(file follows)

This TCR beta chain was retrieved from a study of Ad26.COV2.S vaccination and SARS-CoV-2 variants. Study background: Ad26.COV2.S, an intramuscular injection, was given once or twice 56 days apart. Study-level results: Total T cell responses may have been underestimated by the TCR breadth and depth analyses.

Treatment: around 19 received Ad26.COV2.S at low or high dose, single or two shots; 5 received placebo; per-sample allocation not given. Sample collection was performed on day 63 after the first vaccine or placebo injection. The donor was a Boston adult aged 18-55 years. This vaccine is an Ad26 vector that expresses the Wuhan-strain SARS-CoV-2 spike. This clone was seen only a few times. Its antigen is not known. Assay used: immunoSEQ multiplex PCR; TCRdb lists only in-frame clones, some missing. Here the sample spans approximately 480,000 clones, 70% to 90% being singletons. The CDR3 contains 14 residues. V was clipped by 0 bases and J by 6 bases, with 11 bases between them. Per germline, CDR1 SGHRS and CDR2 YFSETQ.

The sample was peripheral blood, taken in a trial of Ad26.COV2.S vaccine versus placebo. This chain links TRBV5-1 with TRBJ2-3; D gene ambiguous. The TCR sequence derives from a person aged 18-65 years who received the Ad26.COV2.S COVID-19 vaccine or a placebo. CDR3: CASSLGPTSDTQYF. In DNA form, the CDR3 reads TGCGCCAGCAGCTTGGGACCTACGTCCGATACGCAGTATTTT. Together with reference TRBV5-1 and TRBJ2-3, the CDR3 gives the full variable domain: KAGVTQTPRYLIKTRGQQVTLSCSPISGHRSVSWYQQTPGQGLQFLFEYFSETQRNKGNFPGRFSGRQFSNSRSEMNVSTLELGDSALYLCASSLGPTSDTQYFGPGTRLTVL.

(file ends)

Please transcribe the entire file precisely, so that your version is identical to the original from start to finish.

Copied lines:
This TCR beta chain was retrieved from a study of Ad26.COV2.S vaccination and SARS-CoV-2 variants. Study background: Ad26.COV2.S, an intramuscular injection, was given once or twice 56 days apart. Study-level results: Total T cell responses may have been underestimated by the TCR breadth and depth analyses.

Treatment: around 19 received Ad26.COV2.S at low or high dose, single or two shots; 5 received placebo; per-sample allocation not given. Sample collection was performed on day 63 after the first vaccine or placebo injection. The donor was a Boston adult aged 18-55 years. This vaccine is an Ad26 vector that expresses the Wuhan-strain SARS-CoV-2 spike. This clone was seen only a few times. Its antigen is not known. Assay used: immunoSEQ multiplex PCR; TCRdb lists only in-frame clones, some missing. Here the sample spans approximately 480,000 clones, 70% to 90% being singletons. The CDR3 contains 14 residues. V was clipped by 0 bases and J by 6 bases, with 11 bases between them. Per germline, CDR1 SGHRS and CDR2 YFSETQ.

The sample was peripheral blood, taken in a trial of Ad26.COV2.S vaccine versus placebo. This chain links TRBV5-1 with TRBJ2-3; D gene ambiguous. The TCR sequence derives from a person aged 18-65 years who received the Ad26.COV2.S COVID-19 vaccine or a placebo. CDR3: CASSLGPTSDTQYF. In DNA form, the CDR3 reads TGCGCCAGCAGCTTGGGACCTACGTCCGATACGCAGTATTTT. Together with reference TRBV5-1 and TRBJ2-3, the CDR3 gives the full variable domain: KAGVTQTPRYLIKTRGQQVTLSCSPISGHRSVSWYQQTPGQGLQFLFEYFSETQRNKGNFPGRFSGRQFSNSRSEMNVSTLELGDSALYLCASSLGPTSDTQYFGPGTRLTVL.